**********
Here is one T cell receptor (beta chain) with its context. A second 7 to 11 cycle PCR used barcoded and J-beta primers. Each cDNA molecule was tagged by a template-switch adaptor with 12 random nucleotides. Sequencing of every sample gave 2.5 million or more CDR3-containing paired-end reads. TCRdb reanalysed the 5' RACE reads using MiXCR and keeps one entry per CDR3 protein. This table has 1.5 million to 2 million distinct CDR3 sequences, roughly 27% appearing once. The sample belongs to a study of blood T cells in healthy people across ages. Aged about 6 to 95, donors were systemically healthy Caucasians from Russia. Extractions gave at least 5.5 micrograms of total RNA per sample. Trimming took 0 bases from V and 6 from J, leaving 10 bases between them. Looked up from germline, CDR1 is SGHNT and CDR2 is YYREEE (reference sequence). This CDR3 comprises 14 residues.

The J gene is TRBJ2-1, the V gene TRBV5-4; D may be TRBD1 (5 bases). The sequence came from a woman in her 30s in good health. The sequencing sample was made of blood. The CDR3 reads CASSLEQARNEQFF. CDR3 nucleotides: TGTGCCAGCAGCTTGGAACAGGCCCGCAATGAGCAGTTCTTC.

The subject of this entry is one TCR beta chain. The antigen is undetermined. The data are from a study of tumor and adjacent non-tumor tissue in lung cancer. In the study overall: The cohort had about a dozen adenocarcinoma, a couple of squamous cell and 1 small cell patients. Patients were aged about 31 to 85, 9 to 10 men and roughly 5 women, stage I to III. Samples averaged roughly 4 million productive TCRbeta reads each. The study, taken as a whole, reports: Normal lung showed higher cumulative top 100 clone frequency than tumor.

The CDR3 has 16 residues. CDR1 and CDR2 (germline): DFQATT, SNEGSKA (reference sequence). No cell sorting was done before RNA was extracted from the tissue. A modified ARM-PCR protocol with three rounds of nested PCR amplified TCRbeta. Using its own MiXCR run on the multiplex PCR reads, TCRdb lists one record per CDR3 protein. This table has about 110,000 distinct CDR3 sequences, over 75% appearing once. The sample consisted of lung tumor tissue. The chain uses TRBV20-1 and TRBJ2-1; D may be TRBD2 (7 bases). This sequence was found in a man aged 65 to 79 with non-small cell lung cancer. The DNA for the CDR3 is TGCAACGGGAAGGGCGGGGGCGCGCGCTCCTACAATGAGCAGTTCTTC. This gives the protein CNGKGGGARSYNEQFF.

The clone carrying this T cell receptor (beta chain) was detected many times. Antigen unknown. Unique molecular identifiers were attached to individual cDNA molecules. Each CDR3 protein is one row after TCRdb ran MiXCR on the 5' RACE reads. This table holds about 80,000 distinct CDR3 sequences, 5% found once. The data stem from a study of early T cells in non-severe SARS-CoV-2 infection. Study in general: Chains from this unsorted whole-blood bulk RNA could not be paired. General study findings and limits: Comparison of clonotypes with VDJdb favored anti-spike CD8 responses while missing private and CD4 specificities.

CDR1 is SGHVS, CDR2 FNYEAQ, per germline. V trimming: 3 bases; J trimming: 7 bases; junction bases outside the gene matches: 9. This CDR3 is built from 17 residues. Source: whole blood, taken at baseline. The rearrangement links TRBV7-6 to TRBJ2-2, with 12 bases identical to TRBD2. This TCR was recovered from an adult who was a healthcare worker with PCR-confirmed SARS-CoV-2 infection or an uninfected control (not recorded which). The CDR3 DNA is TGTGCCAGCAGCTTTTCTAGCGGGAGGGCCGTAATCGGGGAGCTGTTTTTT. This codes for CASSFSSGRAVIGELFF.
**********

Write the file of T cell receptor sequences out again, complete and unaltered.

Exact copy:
Here is one T cell receptor (beta chain) with its context. A second 7 to 11 cycle PCR used barcoded and J-beta primers. Each cDNA molecule was tagged by a template-switch adaptor with 12 random nucleotides. Sequencing of every sample gave 2.5 million or more CDR3-containing paired-end reads. TCRdb reanalysed the 5' RACE reads using MiXCR and keeps one entry per CDR3 protein. This table has 1.5 million to 2 million distinct CDR3 sequences, roughly 27% appearing once. The sample belongs to a study of blood T cells in healthy people across ages. Aged about 6 to 95, donors were systemically healthy Caucasians from Russia. Extractions gave at least 5.5 micrograms of total RNA per sample. Trimming took 0 bases from V and 6 from J, leaving 10 bases between them. Looked up from germline, CDR1 is SGHNT and CDR2 is YYREEE (reference sequence). This CDR3 comprises 14 residues.

The J gene is TRBJ2-1, the V gene TRBV5-4; D may be TRBD1 (5 bases). The sequence came from a woman in her 30s in good health. The sequencing sample was made of blood. The CDR3 reads CASSLEQARNEQFF. CDR3 nucleotides: TGTGCCAGCAGCTTGGAACAGGCCCGCAATGAGCAGTTCTTC.

The subject of this entry is one TCR beta chain. The antigen is undetermined. The data are from a study of tumor and adjacent non-tumor tissue in lung cancer. In the study overall: The cohort had about a dozen adenocarcinoma, a couple of squamous cell and 1 small cell patients. Patients were aged about 31 to 85, 9 to 10 men and roughly 5 women, stage I to III. Samples averaged roughly 4 million productive TCRbeta reads each. The study, taken as a whole, reports: Normal lung showed higher cumulative top 100 clone frequency than tumor.

The CDR3 has 16 residues. CDR1 and CDR2 (germline): DFQATT, SNEGSKA (reference sequence). No cell sorting was done before RNA was extracted from the tissue. A modified ARM-PCR protocol with three rounds of nested PCR amplified TCRbeta. Using its own MiXCR run on the multiplex PCR reads, TCRdb lists one record per CDR3 protein. This table has about 110,000 distinct CDR3 sequences, over 75% appearing once. The sample consisted of lung tumor tissue. The chain uses TRBV20-1 and TRBJ2-1; D may be TRBD2 (7 bases). This sequence was found in a man aged 65 to 79 with non-small cell lung cancer. The DNA for the CDR3 is TGCAACGGGAAGGGCGGGGGCGCGCGCTCCTACAATGAGCAGTTCTTC. This gives the protein CNGKGGGARSYNEQFF.

The clone carrying this T cell receptor (beta chain) was detected many times. Antigen unknown. Unique molecular identifiers were attached to individual cDNA molecules. Each CDR3 protein is one row after TCRdb ran MiXCR on the 5' RACE reads. This table holds about 80,000 distinct CDR3 sequences, 5% found once. The data stem from a study of early T cells in non-severe SARS-CoV-2 infection. Study in general: Chains from this unsorted whole-blood bulk RNA could not be paired. General study findings and limits: Comparison of clonotypes with VDJdb favored anti-spike CD8 responses while missing private and CD4 specificities.

CDR1 is SGHVS, CDR2 FNYEAQ, per germline. V trimming: 3 bases; J trimming: 7 bases; junction bases outside the gene matches: 9. This CDR3 is built from 17 residues. Source: whole blood, taken at baseline. The rearrangement links TRBV7-6 to TRBJ2-2, with 12 bases identical to TRBD2. This TCR was recovered from an adult who was a healthcare worker with PCR-confirmed SARS-CoV-2 infection or an uninfected control (not recorded which). The CDR3 DNA is TGTGCCAGCAGCTTTTCTAGCGGGAGGGCCGTAATCGGGGAGCTGTTTTTT. This codes for CASSFSSGRAVIGELFF.